There is Nothing Illiberal About Walkability

Despite recent claims to the contrary, the concept of the 15-minute city promotes freedom of mobility and universal access to a city’s resources and amenities.

2 minute read

March 2, 2023, 10:00 AM PST

By Diana Ionescu @aworkoffiction

Crosswalk with pedestrians in front of four-story red brick buildings in New Haven, Connecticut

A walkable neighborhood in New Haven, Connecticut, where residents retain all of their personal freedoms. | James Andrews1 / New Haven, Connecticut

Proving the old adage that when all you have is a hammer everything looks like a nail, conspiracy theorists have descended on the 15-minute city concept as the latest target of alt-right paranoia. Having discovered the concept earlier this year, some conspiracists are claiming that 15-minute city policies will implement mandatory restrictions on movement and take away personal freedoms.

They won’t.

Writing in The Washington Post, Lara Williams describes how the theories took hold, starting with an uproar over an innocuous plan to improve pedestrian facilities and reduce the need for car trips proposed in Oxford, England.

Mix high levels of distrust in governments and institutions with pandemic lockdowns, an underlying conspiracy theory about a “new world order” and an urban planning concept backed by an international network of mayors, and garnish with a toxic car culture. Marinate on the internet, and voila! You now have a lot of people primed to believe that local councils are going to imprison them in 15-minute zones.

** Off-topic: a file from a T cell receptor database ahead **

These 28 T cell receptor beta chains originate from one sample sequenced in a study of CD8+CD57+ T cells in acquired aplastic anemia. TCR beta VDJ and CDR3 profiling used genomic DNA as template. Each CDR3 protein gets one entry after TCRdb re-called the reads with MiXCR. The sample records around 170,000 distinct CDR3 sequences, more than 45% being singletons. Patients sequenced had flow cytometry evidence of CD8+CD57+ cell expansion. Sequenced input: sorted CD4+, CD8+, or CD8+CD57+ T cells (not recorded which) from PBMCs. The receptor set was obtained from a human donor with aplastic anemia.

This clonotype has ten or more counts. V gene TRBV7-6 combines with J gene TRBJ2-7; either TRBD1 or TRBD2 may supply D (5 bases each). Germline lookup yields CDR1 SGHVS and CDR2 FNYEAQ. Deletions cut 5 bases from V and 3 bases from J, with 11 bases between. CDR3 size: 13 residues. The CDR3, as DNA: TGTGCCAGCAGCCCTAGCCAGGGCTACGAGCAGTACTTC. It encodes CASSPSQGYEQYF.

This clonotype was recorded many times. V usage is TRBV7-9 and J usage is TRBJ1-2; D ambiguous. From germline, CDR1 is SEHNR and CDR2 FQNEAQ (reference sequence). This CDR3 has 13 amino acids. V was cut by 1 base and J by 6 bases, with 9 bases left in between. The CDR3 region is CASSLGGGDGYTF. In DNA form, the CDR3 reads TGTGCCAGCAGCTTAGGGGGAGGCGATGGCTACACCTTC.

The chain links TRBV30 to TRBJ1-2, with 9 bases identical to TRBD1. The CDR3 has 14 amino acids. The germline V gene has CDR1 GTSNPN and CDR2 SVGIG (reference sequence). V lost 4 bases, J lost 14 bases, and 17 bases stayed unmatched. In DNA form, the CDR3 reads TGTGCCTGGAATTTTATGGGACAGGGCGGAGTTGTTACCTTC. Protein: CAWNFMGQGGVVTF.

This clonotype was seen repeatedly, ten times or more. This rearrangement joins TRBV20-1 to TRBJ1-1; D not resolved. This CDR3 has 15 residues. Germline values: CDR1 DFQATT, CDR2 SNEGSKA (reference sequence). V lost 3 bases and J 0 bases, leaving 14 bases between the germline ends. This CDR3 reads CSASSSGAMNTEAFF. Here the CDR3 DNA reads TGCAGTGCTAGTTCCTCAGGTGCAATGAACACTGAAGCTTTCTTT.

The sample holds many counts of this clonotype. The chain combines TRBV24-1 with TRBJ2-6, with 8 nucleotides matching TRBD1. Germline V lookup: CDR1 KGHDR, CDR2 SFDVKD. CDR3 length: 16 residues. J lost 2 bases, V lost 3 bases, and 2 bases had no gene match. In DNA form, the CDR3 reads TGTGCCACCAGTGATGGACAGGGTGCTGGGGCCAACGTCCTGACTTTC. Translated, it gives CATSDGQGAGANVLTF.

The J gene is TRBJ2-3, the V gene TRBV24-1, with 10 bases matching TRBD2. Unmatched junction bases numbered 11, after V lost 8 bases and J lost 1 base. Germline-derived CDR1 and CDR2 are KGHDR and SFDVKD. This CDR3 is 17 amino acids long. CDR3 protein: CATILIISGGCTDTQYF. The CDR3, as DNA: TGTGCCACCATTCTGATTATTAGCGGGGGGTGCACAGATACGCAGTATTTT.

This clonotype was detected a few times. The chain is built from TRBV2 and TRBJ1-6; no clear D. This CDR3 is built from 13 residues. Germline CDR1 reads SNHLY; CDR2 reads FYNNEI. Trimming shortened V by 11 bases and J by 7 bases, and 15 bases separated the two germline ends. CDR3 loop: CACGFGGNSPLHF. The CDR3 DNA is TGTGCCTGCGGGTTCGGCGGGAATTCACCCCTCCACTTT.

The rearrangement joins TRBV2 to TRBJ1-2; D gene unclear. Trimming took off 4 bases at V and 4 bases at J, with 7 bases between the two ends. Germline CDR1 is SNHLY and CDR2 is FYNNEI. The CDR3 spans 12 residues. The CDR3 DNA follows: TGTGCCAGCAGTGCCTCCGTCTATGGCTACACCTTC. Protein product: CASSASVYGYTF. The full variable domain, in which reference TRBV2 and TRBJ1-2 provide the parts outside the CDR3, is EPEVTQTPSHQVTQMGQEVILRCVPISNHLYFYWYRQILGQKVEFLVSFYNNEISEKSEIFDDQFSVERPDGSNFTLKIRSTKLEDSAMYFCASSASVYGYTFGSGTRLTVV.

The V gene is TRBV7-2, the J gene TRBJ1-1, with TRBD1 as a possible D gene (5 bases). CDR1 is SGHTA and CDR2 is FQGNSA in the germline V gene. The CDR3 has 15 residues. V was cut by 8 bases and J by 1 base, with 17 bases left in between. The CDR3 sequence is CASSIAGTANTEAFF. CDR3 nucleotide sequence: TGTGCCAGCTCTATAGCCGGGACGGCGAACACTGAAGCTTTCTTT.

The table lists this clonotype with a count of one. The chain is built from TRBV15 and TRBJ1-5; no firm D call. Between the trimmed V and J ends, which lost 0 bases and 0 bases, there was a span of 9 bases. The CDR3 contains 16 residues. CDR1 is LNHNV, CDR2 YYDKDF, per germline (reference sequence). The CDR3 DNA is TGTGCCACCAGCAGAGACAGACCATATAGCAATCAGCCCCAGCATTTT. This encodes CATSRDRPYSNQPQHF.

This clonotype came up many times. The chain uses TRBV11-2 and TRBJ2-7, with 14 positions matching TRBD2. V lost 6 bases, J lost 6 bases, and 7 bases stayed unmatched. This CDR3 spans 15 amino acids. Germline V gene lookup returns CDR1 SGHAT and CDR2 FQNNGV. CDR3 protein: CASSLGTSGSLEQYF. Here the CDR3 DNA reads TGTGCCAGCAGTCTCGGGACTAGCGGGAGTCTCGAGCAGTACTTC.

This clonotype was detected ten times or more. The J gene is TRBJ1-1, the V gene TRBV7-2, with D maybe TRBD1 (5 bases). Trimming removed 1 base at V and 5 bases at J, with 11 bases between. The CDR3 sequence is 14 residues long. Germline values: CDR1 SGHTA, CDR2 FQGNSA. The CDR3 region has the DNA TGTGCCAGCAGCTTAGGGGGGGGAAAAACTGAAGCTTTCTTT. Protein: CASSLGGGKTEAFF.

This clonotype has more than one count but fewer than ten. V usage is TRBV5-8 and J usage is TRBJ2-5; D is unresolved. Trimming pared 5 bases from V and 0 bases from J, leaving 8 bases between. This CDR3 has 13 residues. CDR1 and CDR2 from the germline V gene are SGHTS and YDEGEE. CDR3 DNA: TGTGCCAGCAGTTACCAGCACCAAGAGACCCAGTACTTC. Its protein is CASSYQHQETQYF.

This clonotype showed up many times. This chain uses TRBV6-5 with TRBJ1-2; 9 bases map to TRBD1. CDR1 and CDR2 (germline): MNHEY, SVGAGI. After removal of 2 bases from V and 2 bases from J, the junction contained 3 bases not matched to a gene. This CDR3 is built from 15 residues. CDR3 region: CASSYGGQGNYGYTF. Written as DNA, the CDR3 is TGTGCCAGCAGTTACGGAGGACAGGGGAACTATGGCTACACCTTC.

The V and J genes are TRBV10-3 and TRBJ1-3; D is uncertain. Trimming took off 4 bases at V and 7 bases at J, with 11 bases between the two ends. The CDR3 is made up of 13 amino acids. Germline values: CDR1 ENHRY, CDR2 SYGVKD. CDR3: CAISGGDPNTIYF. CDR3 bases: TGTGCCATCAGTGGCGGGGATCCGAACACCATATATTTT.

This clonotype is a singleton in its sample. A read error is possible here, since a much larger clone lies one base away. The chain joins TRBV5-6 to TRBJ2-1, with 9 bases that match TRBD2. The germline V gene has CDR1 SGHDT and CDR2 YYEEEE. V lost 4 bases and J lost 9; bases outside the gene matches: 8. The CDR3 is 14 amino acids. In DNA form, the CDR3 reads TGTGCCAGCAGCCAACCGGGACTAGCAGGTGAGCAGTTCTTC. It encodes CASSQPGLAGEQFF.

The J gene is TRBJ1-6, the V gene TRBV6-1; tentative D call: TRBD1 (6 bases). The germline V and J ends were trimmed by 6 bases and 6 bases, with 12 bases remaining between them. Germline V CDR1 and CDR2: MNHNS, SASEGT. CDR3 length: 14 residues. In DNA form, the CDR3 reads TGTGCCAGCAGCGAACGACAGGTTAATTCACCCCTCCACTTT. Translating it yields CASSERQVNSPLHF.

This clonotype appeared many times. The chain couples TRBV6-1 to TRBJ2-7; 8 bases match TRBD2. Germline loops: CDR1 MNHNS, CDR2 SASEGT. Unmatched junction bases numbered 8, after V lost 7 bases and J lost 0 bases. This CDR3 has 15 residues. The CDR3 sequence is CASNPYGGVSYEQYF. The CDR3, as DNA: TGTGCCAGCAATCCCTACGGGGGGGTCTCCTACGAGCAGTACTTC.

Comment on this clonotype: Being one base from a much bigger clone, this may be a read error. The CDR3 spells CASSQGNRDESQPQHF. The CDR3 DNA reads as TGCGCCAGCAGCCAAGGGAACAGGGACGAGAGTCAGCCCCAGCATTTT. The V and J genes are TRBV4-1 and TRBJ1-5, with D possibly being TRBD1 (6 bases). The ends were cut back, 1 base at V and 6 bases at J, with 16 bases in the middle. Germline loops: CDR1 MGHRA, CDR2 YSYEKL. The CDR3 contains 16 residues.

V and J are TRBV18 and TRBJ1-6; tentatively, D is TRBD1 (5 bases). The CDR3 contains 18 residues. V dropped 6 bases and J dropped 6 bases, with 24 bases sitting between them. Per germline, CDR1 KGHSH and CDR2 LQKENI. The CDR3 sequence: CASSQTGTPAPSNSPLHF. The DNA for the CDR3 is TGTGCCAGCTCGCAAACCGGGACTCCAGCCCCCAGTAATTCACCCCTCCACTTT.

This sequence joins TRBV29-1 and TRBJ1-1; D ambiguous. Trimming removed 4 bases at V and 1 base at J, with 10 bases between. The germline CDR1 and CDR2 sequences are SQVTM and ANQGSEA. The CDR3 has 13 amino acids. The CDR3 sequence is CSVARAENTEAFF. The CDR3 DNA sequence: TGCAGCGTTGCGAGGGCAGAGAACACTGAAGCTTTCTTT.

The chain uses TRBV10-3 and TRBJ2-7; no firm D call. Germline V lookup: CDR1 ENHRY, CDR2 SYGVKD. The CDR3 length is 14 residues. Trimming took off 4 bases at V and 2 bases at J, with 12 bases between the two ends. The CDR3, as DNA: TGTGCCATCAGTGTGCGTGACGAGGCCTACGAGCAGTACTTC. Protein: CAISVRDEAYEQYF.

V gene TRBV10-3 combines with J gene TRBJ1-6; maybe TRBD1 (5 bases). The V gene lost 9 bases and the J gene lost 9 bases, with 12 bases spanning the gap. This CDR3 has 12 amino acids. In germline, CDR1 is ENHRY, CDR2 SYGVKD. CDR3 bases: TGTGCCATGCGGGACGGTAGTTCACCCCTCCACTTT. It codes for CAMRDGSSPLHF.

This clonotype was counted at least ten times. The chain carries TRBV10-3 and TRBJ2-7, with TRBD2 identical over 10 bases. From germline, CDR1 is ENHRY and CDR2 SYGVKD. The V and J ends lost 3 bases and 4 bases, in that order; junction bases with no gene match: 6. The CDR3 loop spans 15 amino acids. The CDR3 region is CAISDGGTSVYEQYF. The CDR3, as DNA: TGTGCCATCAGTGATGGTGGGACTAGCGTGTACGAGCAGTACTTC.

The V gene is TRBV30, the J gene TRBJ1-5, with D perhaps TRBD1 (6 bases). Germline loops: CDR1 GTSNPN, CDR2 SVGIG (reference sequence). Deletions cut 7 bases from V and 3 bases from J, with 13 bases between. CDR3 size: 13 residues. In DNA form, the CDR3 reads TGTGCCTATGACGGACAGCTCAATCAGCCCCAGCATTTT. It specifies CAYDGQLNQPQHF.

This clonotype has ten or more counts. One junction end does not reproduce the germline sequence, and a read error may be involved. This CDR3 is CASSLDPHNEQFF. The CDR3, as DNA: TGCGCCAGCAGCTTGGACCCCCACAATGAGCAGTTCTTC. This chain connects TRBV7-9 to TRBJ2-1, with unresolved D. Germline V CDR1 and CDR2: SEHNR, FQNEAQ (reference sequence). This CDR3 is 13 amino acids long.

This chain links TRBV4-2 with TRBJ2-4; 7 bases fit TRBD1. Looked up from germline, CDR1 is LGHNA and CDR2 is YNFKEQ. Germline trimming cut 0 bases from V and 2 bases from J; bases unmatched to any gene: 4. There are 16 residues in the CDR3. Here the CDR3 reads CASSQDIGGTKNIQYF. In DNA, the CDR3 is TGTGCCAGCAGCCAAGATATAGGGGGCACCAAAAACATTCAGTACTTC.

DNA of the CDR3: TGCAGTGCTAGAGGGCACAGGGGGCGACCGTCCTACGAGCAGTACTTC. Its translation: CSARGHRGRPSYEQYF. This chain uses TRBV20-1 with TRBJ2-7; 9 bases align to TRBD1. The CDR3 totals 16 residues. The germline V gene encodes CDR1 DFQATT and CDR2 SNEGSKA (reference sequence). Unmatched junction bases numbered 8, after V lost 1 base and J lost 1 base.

Sander van der Linden, author of Foolproof: Why We Fall for Misinformation and How to Build Immunity, suggests that the best way to prevent the spread of these theories is to preempt misinterpretations and train people to recognize manipulation techniques employed by promoters of conspiracy theories. To recap: the 15-minute city is a guiding principle toward reducing the need for car trips and improving public health and public spaces. “It’s really quite wholesome, rooted in making humans and the planet happier.”

Monday, February 27, 2023 in The Washington Post

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